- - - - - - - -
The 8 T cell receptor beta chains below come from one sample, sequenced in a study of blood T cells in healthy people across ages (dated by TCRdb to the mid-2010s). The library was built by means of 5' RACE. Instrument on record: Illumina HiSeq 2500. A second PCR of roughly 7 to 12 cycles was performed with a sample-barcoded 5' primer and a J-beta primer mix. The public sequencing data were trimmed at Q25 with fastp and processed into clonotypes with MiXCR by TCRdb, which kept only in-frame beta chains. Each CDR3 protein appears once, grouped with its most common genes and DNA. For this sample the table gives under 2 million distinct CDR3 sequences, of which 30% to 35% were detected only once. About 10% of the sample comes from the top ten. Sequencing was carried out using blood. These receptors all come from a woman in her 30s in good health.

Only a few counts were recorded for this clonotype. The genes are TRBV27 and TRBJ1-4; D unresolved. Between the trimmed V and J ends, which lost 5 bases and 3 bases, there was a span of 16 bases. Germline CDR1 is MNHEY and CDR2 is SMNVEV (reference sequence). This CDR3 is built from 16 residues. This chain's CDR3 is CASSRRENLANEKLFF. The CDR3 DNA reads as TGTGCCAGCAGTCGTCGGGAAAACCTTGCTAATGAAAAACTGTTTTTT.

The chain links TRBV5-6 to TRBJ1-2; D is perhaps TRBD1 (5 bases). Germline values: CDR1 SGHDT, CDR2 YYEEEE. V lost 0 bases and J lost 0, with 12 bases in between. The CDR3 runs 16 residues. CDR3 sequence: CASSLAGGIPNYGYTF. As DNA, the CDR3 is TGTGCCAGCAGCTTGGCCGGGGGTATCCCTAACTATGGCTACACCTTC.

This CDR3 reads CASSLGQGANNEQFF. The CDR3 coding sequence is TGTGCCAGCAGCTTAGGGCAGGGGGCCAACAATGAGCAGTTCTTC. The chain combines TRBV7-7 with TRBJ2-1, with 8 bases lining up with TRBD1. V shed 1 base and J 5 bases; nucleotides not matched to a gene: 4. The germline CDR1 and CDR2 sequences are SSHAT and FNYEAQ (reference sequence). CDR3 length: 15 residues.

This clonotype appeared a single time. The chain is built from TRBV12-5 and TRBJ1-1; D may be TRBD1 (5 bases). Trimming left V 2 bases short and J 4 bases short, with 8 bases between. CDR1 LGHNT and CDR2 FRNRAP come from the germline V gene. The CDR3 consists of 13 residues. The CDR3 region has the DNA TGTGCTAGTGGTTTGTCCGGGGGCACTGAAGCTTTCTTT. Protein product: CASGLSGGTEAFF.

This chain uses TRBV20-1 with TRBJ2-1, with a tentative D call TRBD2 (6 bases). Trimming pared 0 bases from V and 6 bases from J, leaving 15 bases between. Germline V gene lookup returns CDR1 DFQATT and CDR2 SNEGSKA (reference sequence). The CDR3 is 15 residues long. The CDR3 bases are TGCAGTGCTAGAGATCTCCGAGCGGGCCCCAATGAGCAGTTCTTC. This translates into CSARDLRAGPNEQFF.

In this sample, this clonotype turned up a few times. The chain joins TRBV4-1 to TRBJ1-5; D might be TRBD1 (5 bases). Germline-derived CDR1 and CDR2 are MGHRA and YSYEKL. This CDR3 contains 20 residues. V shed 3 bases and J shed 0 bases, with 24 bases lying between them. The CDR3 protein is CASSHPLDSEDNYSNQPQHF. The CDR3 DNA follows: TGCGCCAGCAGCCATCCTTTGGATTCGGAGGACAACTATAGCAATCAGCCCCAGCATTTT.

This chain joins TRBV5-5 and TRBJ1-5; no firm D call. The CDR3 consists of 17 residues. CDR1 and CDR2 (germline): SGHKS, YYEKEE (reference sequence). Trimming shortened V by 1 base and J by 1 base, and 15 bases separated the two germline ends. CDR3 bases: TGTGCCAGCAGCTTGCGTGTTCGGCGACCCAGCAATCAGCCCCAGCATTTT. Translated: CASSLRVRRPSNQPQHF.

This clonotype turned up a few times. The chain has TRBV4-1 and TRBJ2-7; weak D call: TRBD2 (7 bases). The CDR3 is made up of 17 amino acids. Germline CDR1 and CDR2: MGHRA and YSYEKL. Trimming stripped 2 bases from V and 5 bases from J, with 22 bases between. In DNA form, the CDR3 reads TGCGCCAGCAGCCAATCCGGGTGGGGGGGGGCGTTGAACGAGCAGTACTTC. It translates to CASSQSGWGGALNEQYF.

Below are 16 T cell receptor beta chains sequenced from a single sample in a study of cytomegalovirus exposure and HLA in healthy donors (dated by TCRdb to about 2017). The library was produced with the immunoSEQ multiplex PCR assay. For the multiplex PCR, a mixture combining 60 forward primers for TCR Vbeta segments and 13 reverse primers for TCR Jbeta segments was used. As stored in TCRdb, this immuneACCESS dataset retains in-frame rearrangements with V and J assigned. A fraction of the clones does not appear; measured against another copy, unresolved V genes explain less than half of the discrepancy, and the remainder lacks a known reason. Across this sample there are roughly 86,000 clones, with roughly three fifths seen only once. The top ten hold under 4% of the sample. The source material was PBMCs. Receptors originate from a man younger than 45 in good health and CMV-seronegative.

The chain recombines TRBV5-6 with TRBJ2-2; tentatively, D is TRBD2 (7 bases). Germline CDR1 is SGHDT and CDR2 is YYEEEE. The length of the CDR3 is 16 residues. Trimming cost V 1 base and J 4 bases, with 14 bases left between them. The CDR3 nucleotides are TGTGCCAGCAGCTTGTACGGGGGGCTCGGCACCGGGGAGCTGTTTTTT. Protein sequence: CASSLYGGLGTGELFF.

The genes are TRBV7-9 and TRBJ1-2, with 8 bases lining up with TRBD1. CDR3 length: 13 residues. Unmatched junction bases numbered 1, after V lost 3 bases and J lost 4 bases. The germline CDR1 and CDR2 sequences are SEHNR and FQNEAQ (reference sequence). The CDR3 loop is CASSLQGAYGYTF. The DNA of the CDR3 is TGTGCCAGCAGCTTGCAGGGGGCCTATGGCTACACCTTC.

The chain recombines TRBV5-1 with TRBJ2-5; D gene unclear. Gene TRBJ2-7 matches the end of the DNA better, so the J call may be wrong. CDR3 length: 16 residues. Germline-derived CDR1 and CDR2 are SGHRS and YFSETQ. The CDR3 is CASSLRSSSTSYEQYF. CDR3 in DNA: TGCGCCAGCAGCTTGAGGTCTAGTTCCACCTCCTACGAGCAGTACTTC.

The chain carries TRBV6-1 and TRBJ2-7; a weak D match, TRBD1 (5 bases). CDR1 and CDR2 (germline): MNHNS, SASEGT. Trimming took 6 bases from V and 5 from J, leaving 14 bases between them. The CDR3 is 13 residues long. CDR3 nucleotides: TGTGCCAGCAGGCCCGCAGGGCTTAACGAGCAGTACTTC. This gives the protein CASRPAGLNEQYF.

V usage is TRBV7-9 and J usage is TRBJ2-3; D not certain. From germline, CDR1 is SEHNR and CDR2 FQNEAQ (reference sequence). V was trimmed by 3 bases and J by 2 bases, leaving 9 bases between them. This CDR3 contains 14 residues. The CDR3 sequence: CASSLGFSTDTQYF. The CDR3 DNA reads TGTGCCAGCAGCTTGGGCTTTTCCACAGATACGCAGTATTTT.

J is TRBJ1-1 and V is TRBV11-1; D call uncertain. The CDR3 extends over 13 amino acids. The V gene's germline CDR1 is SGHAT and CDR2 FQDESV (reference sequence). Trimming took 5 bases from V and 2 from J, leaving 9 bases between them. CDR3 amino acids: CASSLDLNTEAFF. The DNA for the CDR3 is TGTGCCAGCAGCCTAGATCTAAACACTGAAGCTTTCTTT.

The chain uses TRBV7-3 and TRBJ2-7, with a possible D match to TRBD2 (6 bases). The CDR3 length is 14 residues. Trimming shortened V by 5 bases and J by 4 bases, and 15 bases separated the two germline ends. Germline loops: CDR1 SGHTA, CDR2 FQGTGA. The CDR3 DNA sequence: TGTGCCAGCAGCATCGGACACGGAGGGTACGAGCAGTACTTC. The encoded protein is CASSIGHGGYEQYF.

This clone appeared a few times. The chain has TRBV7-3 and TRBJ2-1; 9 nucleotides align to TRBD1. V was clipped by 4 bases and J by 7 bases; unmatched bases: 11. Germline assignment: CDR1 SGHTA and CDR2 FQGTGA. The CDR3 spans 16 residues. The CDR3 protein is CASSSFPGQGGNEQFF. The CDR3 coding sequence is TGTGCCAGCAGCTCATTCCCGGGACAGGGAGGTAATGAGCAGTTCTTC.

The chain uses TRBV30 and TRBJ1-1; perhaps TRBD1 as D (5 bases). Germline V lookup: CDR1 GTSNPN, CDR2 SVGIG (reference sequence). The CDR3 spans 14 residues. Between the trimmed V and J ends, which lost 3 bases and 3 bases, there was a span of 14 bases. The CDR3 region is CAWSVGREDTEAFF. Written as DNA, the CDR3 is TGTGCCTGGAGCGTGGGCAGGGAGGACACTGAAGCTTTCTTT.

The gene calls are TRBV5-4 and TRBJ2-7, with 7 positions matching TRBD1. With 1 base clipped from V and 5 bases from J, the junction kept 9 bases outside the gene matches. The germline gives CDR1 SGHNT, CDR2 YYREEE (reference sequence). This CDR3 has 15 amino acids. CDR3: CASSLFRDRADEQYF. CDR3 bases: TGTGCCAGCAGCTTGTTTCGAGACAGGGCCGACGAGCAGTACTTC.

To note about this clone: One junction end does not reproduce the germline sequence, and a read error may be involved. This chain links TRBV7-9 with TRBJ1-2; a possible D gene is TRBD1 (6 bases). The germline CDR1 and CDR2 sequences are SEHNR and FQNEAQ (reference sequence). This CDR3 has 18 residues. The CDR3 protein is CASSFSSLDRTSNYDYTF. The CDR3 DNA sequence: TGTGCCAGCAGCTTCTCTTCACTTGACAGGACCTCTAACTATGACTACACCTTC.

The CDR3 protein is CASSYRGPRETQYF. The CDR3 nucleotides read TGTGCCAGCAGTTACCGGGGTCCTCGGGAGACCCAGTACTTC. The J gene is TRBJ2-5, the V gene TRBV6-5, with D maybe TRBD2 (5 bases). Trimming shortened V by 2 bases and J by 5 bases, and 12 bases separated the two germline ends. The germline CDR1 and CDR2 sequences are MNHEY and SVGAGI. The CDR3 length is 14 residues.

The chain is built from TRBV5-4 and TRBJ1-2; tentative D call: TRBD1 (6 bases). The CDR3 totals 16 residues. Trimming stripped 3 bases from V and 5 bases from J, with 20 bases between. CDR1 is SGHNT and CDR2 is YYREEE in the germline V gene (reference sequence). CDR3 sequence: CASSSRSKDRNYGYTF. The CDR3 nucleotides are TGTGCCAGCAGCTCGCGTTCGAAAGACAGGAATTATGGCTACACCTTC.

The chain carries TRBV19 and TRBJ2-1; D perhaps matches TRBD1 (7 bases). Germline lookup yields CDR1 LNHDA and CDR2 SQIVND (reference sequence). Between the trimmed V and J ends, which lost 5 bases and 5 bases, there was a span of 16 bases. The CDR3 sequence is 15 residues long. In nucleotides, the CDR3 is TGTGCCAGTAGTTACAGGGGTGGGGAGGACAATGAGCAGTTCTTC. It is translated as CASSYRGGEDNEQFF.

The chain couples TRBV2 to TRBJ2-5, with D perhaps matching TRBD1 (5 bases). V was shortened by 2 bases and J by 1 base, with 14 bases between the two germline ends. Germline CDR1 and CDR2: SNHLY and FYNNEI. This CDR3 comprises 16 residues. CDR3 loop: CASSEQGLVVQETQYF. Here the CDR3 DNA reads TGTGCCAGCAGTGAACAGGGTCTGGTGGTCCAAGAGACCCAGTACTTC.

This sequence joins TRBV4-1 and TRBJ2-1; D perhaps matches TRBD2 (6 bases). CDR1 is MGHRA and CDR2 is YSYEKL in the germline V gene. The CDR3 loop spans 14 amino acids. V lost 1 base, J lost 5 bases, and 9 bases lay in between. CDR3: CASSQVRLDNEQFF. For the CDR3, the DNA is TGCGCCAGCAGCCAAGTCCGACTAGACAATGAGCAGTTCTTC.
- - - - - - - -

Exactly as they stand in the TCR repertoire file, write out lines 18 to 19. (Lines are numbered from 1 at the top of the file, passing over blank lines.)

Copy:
This clone appeared a few times. The chain has TRBV7-3 and TRBJ2-1; 9 nucleotides align to TRBD1. V was clipped by 4 bases and J by 7 bases; unmatched bases: 11. Germline assignment: CDR1 SGHTA and CDR2 FQGTGA. The CDR3 spans 16 residues. The CDR3 protein is CASSSFPGQGGNEQFF. The CDR3 coding sequence is TGTGCCAGCAGCTCATTCCCGGGACAGGGAGGTAATGAGCAGTTCTTC.

The chain uses TRBV30 and TRBJ1-1; perhaps TRBD1 as D (5 bases). Germline V lookup: CDR1 GTSNPN, CDR2 SVGIG (reference sequence). The CDR3 spans 14 residues. Between the trimmed V and J ends, which lost 3 bases and 3 bases, there was a span of 14 bases. The CDR3 region is CAWSVGREDTEAFF. Written as DNA, the CDR3 is TGTGCCTGGAGCGTGGGCAGGGAGGACACTGAAGCTTTCTTT.